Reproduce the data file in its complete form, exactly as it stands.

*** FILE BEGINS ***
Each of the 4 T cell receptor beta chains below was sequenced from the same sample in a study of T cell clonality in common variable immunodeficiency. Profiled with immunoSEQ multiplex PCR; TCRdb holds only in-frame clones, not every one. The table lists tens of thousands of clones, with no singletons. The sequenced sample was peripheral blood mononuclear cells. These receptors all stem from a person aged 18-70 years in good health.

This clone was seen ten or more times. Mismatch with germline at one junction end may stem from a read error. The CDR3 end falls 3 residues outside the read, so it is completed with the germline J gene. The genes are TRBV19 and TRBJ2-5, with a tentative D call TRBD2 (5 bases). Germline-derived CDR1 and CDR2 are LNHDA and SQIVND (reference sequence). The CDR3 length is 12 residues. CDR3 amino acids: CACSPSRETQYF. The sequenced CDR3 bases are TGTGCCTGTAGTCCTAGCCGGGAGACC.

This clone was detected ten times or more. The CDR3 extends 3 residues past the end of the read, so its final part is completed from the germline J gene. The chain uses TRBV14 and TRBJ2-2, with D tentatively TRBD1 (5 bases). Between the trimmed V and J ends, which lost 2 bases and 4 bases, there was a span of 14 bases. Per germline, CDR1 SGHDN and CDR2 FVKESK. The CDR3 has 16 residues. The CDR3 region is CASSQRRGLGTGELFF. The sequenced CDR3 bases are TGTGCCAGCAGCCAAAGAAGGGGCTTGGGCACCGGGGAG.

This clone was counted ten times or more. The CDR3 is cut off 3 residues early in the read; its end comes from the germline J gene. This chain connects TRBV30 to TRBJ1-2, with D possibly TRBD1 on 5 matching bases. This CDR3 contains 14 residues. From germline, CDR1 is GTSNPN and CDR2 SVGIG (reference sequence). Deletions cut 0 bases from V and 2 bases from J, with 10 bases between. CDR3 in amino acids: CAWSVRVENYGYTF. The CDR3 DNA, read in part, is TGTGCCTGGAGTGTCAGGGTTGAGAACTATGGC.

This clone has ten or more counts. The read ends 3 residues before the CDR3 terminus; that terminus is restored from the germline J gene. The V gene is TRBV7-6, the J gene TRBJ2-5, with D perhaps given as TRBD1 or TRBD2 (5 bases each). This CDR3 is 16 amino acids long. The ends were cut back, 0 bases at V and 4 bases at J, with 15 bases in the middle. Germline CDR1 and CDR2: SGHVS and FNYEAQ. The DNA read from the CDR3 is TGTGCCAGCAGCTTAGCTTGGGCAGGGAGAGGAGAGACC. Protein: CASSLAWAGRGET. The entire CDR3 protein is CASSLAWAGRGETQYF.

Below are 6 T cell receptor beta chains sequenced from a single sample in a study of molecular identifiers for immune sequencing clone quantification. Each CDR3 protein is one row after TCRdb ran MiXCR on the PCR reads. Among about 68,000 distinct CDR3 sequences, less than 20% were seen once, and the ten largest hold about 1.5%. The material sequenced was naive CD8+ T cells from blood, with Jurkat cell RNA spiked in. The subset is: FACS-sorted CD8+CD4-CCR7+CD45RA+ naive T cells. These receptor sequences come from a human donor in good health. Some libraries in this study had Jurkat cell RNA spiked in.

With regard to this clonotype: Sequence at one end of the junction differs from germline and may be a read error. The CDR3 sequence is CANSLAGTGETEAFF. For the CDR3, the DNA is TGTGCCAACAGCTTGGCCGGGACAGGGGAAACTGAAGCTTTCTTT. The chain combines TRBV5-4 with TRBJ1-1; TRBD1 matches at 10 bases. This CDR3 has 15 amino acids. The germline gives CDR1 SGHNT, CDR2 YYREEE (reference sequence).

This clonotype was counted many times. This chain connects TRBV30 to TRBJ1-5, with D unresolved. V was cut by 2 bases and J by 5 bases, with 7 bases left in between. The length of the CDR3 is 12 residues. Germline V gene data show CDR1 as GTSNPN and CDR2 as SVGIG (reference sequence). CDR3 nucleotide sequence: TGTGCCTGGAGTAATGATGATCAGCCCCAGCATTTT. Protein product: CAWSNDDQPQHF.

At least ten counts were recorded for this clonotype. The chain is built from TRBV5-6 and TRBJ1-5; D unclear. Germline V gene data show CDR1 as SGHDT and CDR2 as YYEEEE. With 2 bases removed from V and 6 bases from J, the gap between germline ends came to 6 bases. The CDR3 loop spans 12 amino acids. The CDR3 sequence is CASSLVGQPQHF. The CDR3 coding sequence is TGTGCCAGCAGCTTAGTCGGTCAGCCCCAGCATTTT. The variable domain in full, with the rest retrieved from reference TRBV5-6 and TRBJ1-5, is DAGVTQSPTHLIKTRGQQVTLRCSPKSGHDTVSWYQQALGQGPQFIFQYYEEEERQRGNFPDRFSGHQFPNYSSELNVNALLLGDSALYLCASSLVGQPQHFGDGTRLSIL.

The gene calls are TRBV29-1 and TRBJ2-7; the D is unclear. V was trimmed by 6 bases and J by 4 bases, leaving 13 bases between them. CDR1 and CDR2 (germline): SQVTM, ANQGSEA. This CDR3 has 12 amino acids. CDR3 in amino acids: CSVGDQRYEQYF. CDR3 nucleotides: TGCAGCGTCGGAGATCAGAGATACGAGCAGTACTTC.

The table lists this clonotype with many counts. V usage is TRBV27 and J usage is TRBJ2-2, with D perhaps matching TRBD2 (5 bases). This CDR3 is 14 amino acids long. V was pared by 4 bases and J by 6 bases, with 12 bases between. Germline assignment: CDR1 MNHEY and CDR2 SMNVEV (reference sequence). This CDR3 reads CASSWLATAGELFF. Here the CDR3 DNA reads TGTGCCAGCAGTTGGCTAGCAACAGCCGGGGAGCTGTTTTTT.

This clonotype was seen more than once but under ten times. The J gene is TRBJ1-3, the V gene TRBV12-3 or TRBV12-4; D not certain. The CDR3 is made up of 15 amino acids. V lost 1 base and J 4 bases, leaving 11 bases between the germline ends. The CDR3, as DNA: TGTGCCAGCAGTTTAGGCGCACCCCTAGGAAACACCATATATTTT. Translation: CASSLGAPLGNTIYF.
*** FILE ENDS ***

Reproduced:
Each of the 4 T cell receptor beta chains below was sequenced from the same sample in a study of T cell clonality in common variable immunodeficiency. Profiled with immunoSEQ multiplex PCR; TCRdb holds only in-frame clones, not every one. The table lists tens of thousands of clones, with no singletons. The sequenced sample was peripheral blood mononuclear cells. These receptors all stem from a person aged 18-70 years in good health.

This clone was seen ten or more times. Mismatch with germline at one junction end may stem from a read error. The CDR3 end falls 3 residues outside the read, so it is completed with the germline J gene. The genes are TRBV19 and TRBJ2-5, with a tentative D call TRBD2 (5 bases). Germline-derived CDR1 and CDR2 are LNHDA and SQIVND (reference sequence). The CDR3 length is 12 residues. CDR3 amino acids: CACSPSRETQYF. The sequenced CDR3 bases are TGTGCCTGTAGTCCTAGCCGGGAGACC.

This clone was detected ten times or more. The CDR3 extends 3 residues past the end of the read, so its final part is completed from the germline J gene. The chain uses TRBV14 and TRBJ2-2, with D tentatively TRBD1 (5 bases). Between the trimmed V and J ends, which lost 2 bases and 4 bases, there was a span of 14 bases. Per germline, CDR1 SGHDN and CDR2 FVKESK. The CDR3 has 16 residues. The CDR3 region is CASSQRRGLGTGELFF. The sequenced CDR3 bases are TGTGCCAGCAGCCAAAGAAGGGGCTTGGGCACCGGGGAG.

This clone was counted ten times or more. The CDR3 is cut off 3 residues early in the read; its end comes from the germline J gene. This chain connects TRBV30 to TRBJ1-2, with D possibly TRBD1 on 5 matching bases. This CDR3 contains 14 residues. From germline, CDR1 is GTSNPN and CDR2 SVGIG (reference sequence). Deletions cut 0 bases from V and 2 bases from J, with 10 bases between. CDR3 in amino acids: CAWSVRVENYGYTF. The CDR3 DNA, read in part, is TGTGCCTGGAGTGTCAGGGTTGAGAACTATGGC.

This clone has ten or more counts. The read ends 3 residues before the CDR3 terminus; that terminus is restored from the germline J gene. The V gene is TRBV7-6, the J gene TRBJ2-5, with D perhaps given as TRBD1 or TRBD2 (5 bases each). This CDR3 is 16 amino acids long. The ends were cut back, 0 bases at V and 4 bases at J, with 15 bases in the middle. Germline CDR1 and CDR2: SGHVS and FNYEAQ. The DNA read from the CDR3 is TGTGCCAGCAGCTTAGCTTGGGCAGGGAGAGGAGAGACC. Protein: CASSLAWAGRGET. The entire CDR3 protein is CASSLAWAGRGETQYF.

Below are 6 T cell receptor beta chains sequenced from a single sample in a study of molecular identifiers for immune sequencing clone quantification. Each CDR3 protein is one row after TCRdb ran MiXCR on the PCR reads. Among about 68,000 distinct CDR3 sequences, less than 20% were seen once, and the ten largest hold about 1.5%. The material sequenced was naive CD8+ T cells from blood, with Jurkat cell RNA spiked in. The subset is: FACS-sorted CD8+CD4-CCR7+CD45RA+ naive T cells. These receptor sequences come from a human donor in good health. Some libraries in this study had Jurkat cell RNA spiked in.

With regard to this clonotype: Sequence at one end of the junction differs from germline and may be a read error. The CDR3 sequence is CANSLAGTGETEAFF. For the CDR3, the DNA is TGTGCCAACAGCTTGGCCGGGACAGGGGAAACTGAAGCTTTCTTT. The chain combines TRBV5-4 with TRBJ1-1; TRBD1 matches at 10 bases. This CDR3 has 15 amino acids. The germline gives CDR1 SGHNT, CDR2 YYREEE (reference sequence).

This clonotype was counted many times. This chain connects TRBV30 to TRBJ1-5, with D unresolved. V was cut by 2 bases and J by 5 bases, with 7 bases left in between. The length of the CDR3 is 12 residues. Germline V gene data show CDR1 as GTSNPN and CDR2 as SVGIG (reference sequence). CDR3 nucleotide sequence: TGTGCCTGGAGTAATGATGATCAGCCCCAGCATTTT. Protein product: CAWSNDDQPQHF.

At least ten counts were recorded for this clonotype. The chain is built from TRBV5-6 and TRBJ1-5; D unclear. Germline V gene data show CDR1 as SGHDT and CDR2 as YYEEEE. With 2 bases removed from V and 6 bases from J, the gap between germline ends came to 6 bases. The CDR3 loop spans 12 amino acids. The CDR3 sequence is CASSLVGQPQHF. The CDR3 coding sequence is TGTGCCAGCAGCTTAGTCGGTCAGCCCCAGCATTTT. The variable domain in full, with the rest retrieved from reference TRBV5-6 and TRBJ1-5, is DAGVTQSPTHLIKTRGQQVTLRCSPKSGHDTVSWYQQALGQGPQFIFQYYEEEERQRGNFPDRFSGHQFPNYSSELNVNALLLGDSALYLCASSLVGQPQHFGDGTRLSIL.

The gene calls are TRBV29-1 and TRBJ2-7; the D is unclear. V was trimmed by 6 bases and J by 4 bases, leaving 13 bases between them. CDR1 and CDR2 (germline): SQVTM, ANQGSEA. This CDR3 has 12 amino acids. CDR3 in amino acids: CSVGDQRYEQYF. CDR3 nucleotides: TGCAGCGTCGGAGATCAGAGATACGAGCAGTACTTC.

The table lists this clonotype with many counts. V usage is TRBV27 and J usage is TRBJ2-2, with D perhaps matching TRBD2 (5 bases). This CDR3 is 14 amino acids long. V was pared by 4 bases and J by 6 bases, with 12 bases between. Germline assignment: CDR1 MNHEY and CDR2 SMNVEV (reference sequence). This CDR3 reads CASSWLATAGELFF. Here the CDR3 DNA reads TGTGCCAGCAGTTGGCTAGCAACAGCCGGGGAGCTGTTTTTT.

This clonotype was seen more than once but under ten times. The J gene is TRBJ1-3, the V gene TRBV12-3 or TRBV12-4; D not certain. The CDR3 is made up of 15 amino acids. V lost 1 base and J 4 bases, leaving 11 bases between the germline ends. The CDR3, as DNA: TGTGCCAGCAGTTTAGGCGCACCCCTAGGAAACACCATATATTTT. Translation: CASSLGAPLGNTIYF.